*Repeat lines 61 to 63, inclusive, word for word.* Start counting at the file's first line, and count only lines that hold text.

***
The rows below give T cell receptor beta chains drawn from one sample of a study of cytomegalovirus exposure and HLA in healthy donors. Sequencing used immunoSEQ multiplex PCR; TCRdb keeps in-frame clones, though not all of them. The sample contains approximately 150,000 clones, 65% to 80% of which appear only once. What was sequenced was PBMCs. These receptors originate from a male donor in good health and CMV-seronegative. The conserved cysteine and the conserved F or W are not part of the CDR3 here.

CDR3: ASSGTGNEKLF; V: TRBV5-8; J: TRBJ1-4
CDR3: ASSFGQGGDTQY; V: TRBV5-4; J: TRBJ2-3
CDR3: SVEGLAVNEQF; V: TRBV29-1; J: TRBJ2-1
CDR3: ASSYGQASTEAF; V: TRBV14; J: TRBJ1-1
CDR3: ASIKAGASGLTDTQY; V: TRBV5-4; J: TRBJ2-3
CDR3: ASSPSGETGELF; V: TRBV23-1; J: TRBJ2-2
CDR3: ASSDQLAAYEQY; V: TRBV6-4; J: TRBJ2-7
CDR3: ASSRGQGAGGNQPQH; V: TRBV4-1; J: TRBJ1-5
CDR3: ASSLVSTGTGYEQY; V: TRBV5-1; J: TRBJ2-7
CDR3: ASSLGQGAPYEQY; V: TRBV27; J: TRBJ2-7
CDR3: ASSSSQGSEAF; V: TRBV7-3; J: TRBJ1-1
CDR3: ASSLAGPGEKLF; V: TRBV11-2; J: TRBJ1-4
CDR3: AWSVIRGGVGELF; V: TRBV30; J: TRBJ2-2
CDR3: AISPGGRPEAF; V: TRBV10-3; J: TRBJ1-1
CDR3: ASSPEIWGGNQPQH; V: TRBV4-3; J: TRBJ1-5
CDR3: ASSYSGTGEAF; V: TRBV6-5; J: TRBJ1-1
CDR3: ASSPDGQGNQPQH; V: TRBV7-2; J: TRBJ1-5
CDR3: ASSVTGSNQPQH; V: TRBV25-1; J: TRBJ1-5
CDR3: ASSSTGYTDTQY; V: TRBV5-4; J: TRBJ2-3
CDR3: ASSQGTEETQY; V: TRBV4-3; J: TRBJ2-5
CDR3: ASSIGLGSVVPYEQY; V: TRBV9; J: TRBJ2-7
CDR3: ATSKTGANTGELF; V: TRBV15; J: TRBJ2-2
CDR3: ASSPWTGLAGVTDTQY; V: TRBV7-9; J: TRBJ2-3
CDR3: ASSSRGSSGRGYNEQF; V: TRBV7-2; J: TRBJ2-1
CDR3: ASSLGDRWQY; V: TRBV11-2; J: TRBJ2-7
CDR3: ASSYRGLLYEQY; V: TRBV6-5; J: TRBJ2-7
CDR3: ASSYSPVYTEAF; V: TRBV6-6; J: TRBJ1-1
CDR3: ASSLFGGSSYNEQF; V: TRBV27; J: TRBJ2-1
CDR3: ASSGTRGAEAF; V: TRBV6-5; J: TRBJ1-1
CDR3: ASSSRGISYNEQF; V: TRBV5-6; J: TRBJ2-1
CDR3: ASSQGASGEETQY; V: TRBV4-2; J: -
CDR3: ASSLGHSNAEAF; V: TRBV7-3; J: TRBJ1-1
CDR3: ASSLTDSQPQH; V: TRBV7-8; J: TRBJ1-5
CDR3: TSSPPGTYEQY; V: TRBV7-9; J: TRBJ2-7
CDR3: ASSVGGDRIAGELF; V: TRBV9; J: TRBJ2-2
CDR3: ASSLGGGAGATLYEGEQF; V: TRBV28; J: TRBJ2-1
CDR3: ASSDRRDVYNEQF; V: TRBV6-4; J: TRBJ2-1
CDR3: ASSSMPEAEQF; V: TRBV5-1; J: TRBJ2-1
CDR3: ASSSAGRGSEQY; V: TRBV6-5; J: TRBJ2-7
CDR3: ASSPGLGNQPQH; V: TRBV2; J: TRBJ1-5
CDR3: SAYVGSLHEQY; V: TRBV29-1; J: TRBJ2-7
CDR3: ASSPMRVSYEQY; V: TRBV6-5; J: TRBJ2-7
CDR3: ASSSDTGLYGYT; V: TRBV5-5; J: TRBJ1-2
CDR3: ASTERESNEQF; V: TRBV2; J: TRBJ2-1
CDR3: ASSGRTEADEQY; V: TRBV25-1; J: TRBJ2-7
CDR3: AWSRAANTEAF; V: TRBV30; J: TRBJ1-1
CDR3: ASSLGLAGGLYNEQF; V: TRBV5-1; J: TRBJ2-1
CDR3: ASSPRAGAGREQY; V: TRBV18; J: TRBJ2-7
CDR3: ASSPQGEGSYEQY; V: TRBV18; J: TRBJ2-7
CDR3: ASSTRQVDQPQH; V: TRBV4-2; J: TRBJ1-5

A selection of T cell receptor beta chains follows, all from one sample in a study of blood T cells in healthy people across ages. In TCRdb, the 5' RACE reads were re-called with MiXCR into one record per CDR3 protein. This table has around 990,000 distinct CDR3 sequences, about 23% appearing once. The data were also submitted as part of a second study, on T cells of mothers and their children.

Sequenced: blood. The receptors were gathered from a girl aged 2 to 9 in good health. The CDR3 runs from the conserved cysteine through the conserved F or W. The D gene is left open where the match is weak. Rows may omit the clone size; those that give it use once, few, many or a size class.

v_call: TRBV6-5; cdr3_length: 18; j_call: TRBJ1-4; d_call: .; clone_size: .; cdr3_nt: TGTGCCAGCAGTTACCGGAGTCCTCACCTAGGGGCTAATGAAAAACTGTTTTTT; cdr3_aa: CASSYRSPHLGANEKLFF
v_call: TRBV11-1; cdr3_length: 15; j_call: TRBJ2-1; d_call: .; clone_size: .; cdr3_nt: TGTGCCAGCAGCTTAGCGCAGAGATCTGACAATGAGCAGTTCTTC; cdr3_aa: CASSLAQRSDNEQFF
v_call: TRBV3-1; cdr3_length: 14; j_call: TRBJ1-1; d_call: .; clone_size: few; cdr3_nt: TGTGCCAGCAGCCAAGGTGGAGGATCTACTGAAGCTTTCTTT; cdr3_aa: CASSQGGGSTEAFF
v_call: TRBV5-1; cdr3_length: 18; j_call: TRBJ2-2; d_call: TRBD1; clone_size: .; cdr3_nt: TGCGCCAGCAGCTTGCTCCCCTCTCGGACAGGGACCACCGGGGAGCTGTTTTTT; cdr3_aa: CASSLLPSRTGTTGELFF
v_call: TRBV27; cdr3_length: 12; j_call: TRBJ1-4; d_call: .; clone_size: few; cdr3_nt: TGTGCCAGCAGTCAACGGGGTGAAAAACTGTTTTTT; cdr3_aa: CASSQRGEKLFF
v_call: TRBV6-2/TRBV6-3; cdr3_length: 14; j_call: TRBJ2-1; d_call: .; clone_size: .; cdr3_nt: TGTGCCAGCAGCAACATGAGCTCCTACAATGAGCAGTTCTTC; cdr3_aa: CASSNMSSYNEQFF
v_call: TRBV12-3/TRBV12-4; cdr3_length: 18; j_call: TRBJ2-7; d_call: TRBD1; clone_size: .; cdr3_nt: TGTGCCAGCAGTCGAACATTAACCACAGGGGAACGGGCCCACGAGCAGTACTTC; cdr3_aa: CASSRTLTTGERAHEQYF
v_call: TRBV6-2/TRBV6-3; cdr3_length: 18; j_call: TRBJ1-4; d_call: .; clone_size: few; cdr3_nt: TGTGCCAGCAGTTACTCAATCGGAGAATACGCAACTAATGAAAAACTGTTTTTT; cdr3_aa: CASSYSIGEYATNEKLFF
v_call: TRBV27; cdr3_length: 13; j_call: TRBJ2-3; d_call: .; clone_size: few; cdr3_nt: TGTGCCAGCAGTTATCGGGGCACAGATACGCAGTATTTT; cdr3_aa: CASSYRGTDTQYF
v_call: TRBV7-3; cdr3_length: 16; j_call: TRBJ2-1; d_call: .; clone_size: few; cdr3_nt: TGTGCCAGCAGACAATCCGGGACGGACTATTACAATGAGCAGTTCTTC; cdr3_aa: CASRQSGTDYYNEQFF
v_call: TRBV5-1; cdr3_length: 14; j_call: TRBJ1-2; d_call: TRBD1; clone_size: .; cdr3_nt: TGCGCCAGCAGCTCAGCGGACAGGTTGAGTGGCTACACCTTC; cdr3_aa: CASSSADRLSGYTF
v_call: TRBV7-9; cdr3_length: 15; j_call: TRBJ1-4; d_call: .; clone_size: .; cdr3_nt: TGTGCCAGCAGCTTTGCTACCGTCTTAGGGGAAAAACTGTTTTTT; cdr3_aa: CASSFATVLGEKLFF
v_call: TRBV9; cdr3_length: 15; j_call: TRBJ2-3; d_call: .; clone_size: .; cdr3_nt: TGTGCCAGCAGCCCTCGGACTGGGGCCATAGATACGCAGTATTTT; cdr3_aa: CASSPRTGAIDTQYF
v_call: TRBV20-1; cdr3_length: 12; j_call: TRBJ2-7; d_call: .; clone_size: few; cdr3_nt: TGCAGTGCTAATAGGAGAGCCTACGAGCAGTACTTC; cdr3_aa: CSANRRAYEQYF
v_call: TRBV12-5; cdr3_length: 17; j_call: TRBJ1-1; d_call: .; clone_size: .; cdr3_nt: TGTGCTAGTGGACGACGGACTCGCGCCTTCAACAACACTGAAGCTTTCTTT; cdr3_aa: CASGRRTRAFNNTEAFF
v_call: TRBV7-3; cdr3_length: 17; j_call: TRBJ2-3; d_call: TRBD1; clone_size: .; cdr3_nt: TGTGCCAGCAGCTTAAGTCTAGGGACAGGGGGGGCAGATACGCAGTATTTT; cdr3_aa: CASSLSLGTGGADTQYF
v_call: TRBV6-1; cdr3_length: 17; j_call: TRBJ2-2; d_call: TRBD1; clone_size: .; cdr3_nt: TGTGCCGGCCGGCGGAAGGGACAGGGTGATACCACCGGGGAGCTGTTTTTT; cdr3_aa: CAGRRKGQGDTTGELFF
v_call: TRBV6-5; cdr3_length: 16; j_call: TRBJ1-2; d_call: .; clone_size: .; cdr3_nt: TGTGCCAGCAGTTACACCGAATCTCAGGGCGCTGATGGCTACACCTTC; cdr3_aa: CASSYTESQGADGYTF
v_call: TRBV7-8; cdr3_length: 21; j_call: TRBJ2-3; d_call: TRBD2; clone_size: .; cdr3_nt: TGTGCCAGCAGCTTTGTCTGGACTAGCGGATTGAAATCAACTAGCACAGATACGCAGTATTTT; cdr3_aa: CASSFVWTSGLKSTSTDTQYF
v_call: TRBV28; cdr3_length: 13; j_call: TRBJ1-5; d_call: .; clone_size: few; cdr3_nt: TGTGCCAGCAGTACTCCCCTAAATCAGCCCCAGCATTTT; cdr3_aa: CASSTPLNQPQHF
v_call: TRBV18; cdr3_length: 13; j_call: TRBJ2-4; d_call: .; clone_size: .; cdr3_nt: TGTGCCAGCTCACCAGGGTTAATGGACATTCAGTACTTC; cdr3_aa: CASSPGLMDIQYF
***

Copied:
v_call: TRBV6-2/TRBV6-3; cdr3_length: 18; j_call: TRBJ1-4; d_call: .; clone_size: few; cdr3_nt: TGTGCCAGCAGTTACTCAATCGGAGAATACGCAACTAATGAAAAACTGTTTTTT; cdr3_aa: CASSYSIGEYATNEKLFF
v_call: TRBV27; cdr3_length: 13; j_call: TRBJ2-3; d_call: .; clone_size: few; cdr3_nt: TGTGCCAGCAGTTATCGGGGCACAGATACGCAGTATTTT; cdr3_aa: CASSYRGTDTQYF
v_call: TRBV7-3; cdr3_length: 16; j_call: TRBJ2-1; d_call: .; clone_size: few; cdr3_nt: TGTGCCAGCAGACAATCCGGGACGGACTATTACAATGAGCAGTTCTTC; cdr3_aa: CASRQSGTDYYNEQFF